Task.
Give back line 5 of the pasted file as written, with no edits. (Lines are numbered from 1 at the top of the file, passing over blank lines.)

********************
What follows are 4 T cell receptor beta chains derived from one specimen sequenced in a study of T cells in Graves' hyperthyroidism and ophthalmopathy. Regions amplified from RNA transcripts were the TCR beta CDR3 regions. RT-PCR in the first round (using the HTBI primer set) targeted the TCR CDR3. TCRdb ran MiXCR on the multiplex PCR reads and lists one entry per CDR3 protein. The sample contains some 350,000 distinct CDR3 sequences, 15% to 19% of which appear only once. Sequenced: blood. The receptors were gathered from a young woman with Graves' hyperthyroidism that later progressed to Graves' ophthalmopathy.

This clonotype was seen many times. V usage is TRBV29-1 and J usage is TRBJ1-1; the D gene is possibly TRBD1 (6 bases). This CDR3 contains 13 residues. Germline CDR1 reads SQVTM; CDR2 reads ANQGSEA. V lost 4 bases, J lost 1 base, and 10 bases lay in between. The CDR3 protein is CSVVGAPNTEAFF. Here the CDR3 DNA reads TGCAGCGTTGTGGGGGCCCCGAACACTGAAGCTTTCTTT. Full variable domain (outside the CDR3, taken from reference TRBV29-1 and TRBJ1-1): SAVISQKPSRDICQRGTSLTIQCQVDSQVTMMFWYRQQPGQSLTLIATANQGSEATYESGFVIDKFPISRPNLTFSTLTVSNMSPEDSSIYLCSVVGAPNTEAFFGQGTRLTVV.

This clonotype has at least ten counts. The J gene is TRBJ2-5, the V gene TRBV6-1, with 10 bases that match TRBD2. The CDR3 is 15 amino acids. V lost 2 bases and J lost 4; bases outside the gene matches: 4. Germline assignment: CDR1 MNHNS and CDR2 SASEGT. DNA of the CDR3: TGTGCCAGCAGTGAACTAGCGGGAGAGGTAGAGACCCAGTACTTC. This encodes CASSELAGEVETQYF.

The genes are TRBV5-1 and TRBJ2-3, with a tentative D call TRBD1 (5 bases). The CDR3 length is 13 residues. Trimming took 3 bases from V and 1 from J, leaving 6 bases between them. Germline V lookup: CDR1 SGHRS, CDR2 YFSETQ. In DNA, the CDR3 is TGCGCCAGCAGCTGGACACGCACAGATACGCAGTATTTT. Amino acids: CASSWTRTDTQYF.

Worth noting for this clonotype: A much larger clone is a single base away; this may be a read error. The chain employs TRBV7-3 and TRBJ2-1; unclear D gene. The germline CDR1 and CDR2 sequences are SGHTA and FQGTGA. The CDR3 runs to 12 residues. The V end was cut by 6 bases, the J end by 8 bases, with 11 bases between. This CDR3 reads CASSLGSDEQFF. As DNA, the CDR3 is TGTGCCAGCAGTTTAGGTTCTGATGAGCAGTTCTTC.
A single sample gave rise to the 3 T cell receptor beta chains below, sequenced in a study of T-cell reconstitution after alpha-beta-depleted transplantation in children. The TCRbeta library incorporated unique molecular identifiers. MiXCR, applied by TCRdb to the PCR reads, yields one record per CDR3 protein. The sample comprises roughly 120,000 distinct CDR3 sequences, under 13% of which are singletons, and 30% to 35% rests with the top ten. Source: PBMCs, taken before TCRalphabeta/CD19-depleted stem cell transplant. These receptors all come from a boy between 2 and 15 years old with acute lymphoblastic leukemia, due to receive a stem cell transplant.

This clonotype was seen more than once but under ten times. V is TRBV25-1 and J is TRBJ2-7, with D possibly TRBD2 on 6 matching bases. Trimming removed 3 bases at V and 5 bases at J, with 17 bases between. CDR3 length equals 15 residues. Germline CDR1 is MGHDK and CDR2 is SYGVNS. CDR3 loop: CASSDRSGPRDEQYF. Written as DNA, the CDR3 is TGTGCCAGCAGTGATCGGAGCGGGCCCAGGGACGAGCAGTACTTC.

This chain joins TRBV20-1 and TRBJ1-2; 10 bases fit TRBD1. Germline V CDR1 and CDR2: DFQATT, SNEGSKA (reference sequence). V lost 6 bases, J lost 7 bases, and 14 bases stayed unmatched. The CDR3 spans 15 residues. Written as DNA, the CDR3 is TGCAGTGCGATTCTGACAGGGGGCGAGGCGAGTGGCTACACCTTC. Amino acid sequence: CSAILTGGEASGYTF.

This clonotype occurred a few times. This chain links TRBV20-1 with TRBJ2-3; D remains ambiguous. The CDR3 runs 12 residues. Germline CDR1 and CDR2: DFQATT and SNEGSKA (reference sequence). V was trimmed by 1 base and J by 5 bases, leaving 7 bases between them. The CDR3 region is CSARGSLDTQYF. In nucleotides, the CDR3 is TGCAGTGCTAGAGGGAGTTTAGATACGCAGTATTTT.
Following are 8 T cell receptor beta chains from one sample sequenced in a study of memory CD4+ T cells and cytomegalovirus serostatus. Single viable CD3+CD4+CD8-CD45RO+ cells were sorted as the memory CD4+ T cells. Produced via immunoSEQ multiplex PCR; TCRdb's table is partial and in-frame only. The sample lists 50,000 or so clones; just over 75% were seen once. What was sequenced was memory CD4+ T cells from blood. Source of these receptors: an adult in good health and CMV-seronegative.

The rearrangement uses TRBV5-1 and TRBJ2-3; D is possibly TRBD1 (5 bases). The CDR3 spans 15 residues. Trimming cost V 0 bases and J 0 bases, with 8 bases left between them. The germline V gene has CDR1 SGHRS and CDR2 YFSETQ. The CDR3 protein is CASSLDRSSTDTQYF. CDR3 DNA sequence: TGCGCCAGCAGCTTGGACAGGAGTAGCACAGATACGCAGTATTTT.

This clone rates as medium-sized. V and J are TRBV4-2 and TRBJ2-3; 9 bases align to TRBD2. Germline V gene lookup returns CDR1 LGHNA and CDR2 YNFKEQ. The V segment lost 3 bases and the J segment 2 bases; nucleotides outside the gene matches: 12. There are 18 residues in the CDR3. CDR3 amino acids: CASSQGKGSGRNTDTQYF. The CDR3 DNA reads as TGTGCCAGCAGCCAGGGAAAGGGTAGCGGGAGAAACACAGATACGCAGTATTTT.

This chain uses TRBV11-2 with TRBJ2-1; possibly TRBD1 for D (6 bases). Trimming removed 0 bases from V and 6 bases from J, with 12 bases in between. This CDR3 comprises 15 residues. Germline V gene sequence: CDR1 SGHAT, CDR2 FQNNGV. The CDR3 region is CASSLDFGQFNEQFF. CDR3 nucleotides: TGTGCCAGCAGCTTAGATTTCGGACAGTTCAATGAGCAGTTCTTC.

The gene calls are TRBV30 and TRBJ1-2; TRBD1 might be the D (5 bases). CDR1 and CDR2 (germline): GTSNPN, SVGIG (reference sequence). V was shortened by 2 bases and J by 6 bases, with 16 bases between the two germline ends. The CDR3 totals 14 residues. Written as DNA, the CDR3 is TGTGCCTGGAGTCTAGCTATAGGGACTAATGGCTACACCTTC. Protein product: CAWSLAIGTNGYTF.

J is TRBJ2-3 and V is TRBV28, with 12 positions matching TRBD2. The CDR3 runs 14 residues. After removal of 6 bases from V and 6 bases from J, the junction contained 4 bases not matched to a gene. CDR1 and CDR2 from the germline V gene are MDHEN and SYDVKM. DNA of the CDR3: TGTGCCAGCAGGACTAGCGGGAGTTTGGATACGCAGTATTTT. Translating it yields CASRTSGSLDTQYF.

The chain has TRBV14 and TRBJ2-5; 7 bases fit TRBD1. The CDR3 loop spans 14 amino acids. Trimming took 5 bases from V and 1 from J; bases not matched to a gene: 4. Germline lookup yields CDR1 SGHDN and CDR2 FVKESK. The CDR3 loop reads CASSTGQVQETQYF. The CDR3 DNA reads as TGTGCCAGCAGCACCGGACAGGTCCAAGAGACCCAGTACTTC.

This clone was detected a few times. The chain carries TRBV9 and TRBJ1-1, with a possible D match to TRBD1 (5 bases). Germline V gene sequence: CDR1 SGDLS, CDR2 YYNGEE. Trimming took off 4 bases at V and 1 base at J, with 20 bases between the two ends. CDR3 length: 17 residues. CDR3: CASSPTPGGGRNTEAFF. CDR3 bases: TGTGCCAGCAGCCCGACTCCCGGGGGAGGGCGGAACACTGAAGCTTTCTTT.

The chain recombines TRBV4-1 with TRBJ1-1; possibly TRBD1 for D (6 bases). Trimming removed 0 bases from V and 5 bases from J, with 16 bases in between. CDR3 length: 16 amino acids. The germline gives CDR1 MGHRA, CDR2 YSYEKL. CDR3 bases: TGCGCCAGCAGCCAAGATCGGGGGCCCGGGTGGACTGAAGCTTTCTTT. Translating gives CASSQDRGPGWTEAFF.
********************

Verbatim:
Worth noting for this clonotype: A much larger clone is a single base away; this may be a read error. The chain employs TRBV7-3 and TRBJ2-1; unclear D gene. The germline CDR1 and CDR2 sequences are SGHTA and FQGTGA. The CDR3 runs to 12 residues. The V end was cut by 6 bases, the J end by 8 bases, with 11 bases between. This CDR3 reads CASSLGSDEQFF. As DNA, the CDR3 is TGTGCCAGCAGTTTAGGTTCTGATGAGCAGTTCTTC.